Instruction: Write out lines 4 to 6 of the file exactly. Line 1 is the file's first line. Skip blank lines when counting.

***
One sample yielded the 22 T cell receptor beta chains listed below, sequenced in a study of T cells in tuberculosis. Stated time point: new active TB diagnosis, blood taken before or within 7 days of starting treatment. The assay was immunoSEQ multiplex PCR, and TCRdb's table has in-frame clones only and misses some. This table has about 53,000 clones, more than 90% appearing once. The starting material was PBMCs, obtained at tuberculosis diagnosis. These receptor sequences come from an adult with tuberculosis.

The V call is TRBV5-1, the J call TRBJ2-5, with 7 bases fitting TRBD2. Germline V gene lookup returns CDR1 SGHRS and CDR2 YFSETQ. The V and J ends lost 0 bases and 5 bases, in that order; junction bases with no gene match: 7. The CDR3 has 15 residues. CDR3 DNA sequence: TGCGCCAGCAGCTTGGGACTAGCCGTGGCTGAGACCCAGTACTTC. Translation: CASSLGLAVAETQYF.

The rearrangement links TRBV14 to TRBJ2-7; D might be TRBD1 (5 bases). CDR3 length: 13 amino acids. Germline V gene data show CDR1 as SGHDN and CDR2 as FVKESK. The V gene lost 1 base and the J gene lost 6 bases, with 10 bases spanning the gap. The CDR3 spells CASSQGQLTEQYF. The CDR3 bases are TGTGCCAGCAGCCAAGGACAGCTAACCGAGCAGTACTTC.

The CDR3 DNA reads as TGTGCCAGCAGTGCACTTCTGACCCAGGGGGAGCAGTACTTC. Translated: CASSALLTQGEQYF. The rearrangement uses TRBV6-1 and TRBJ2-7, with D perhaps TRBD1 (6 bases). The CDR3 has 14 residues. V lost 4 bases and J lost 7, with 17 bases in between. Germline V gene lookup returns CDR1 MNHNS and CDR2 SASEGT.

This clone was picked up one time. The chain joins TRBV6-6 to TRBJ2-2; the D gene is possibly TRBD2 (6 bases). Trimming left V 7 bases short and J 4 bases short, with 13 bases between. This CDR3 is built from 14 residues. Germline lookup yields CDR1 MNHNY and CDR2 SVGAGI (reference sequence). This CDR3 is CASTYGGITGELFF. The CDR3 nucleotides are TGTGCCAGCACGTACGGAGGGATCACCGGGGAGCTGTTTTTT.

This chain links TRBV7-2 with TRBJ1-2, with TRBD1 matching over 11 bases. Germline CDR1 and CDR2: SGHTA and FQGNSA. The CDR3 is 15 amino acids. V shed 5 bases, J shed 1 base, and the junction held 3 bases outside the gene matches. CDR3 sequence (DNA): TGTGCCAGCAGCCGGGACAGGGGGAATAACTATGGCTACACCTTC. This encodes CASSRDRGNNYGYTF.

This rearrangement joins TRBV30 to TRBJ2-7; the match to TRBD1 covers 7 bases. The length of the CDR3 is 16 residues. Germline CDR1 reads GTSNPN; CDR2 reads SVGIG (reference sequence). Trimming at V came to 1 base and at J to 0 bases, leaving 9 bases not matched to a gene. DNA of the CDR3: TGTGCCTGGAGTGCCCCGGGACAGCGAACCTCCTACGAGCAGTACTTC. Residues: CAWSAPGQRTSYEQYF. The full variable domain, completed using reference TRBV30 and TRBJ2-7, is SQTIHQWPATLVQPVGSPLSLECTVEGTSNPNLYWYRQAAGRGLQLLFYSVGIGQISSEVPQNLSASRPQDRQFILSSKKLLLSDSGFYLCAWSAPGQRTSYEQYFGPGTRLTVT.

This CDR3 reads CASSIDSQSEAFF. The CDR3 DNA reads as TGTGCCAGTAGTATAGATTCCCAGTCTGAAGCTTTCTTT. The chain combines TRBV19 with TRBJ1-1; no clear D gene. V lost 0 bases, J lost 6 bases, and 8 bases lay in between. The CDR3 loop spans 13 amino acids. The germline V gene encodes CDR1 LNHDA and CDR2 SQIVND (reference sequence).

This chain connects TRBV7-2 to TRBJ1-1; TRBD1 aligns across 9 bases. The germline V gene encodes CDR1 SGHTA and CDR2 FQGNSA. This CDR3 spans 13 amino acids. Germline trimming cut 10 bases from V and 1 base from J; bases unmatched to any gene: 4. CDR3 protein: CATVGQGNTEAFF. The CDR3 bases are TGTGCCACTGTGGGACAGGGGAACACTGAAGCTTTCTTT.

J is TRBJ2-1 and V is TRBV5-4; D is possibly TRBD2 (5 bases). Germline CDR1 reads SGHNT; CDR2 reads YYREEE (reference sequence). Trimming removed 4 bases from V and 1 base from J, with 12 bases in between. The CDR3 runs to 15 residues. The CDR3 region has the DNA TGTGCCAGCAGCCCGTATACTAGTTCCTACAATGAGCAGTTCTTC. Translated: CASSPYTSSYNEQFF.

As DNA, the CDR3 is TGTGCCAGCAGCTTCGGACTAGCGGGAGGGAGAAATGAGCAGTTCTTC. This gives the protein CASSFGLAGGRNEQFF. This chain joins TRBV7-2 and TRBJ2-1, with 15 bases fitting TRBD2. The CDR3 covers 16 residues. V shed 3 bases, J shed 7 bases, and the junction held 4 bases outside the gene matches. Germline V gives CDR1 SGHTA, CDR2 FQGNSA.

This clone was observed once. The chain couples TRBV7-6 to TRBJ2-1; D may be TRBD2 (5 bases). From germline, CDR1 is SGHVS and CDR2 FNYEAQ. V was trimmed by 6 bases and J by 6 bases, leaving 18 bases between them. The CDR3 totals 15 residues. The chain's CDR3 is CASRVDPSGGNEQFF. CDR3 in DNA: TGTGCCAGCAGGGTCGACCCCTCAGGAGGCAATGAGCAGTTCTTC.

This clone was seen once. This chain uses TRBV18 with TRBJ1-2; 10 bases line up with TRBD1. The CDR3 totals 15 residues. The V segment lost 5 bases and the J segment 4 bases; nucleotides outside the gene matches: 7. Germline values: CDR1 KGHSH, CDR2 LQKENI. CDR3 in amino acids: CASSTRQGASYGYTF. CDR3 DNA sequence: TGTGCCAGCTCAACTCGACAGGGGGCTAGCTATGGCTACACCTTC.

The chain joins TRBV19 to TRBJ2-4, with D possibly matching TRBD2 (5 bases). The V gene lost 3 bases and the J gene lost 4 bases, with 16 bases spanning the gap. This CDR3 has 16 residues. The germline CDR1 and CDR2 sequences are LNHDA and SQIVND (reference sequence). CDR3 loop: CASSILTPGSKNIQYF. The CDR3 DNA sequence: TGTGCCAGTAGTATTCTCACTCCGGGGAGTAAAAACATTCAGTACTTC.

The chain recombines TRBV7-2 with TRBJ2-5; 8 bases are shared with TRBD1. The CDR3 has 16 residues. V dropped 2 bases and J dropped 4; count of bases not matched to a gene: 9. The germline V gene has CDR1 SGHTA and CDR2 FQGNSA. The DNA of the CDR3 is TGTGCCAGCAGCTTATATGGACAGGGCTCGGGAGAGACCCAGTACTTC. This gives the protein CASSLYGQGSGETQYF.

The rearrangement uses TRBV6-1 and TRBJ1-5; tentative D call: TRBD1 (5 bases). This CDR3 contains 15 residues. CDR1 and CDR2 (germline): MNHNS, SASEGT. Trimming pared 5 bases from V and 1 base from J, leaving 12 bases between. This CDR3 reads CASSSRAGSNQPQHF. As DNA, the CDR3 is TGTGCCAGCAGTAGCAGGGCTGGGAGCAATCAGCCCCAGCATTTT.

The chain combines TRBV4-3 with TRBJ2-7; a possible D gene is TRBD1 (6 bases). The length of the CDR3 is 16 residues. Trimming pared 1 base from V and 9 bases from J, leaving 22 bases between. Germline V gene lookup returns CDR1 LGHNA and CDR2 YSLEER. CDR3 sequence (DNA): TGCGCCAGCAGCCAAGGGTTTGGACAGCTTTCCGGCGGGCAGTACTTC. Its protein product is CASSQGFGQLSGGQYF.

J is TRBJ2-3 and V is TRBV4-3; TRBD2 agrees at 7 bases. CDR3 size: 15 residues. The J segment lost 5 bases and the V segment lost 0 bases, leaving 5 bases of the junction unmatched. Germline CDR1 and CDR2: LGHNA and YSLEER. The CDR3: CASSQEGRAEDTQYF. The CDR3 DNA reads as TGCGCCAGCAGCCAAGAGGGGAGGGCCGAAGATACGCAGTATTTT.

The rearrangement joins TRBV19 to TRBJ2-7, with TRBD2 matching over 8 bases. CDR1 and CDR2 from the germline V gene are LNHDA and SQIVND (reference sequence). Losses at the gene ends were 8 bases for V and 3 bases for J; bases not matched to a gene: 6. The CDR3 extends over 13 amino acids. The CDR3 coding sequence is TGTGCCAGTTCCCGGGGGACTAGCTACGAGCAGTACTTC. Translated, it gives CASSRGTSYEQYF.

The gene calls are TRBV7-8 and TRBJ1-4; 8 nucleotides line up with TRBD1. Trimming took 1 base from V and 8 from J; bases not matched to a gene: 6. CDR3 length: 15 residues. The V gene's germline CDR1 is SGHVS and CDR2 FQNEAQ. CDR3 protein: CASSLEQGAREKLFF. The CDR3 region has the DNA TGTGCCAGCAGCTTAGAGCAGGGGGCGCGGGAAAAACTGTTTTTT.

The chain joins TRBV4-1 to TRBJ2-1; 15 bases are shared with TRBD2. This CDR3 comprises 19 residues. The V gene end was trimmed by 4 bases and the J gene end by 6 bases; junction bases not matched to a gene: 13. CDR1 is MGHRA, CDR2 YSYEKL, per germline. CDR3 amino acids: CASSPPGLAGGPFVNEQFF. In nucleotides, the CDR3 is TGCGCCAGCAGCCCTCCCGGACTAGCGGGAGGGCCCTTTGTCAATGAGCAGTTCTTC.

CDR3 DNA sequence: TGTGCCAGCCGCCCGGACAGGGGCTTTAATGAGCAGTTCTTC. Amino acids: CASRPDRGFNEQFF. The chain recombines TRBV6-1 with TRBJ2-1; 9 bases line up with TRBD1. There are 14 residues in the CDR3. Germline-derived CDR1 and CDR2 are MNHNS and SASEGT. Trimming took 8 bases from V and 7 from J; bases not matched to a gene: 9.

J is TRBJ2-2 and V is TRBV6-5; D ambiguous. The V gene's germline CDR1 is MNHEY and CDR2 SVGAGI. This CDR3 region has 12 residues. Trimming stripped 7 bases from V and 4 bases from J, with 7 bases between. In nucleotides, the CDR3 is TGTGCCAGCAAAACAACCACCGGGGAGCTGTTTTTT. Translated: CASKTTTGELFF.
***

The CDR3 DNA reads as TGTGCCAGCAGTGCACTTCTGACCCAGGGGGAGCAGTACTTC. Translated: CASSALLTQGEQYF. The rearrangement uses TRBV6-1 and TRBJ2-7, with D perhaps TRBD1 (6 bases). The CDR3 has 14 residues. V lost 4 bases and J lost 7, with 17 bases in between. Germline V gene lookup returns CDR1 MNHNS and CDR2 SASEGT.

This clone was picked up one time. The chain joins TRBV6-6 to TRBJ2-2; the D gene is possibly TRBD2 (6 bases). Trimming left V 7 bases short and J 4 bases short, with 13 bases between. This CDR3 is built from 14 residues. Germline lookup yields CDR1 MNHNY and CDR2 SVGAGI (reference sequence). This CDR3 is CASTYGGITGELFF. The CDR3 nucleotides are TGTGCCAGCACGTACGGAGGGATCACCGGGGAGCTGTTTTTT.

This chain links TRBV7-2 with TRBJ1-2, with TRBD1 matching over 11 bases. Germline CDR1 and CDR2: SGHTA and FQGNSA. The CDR3 is 15 amino acids. V shed 5 bases, J shed 1 base, and the junction held 3 bases outside the gene matches. CDR3 sequence (DNA): TGTGCCAGCAGCCGGGACAGGGGGAATAACTATGGCTACACCTTC. This encodes CASSRDRGNNYGYTF.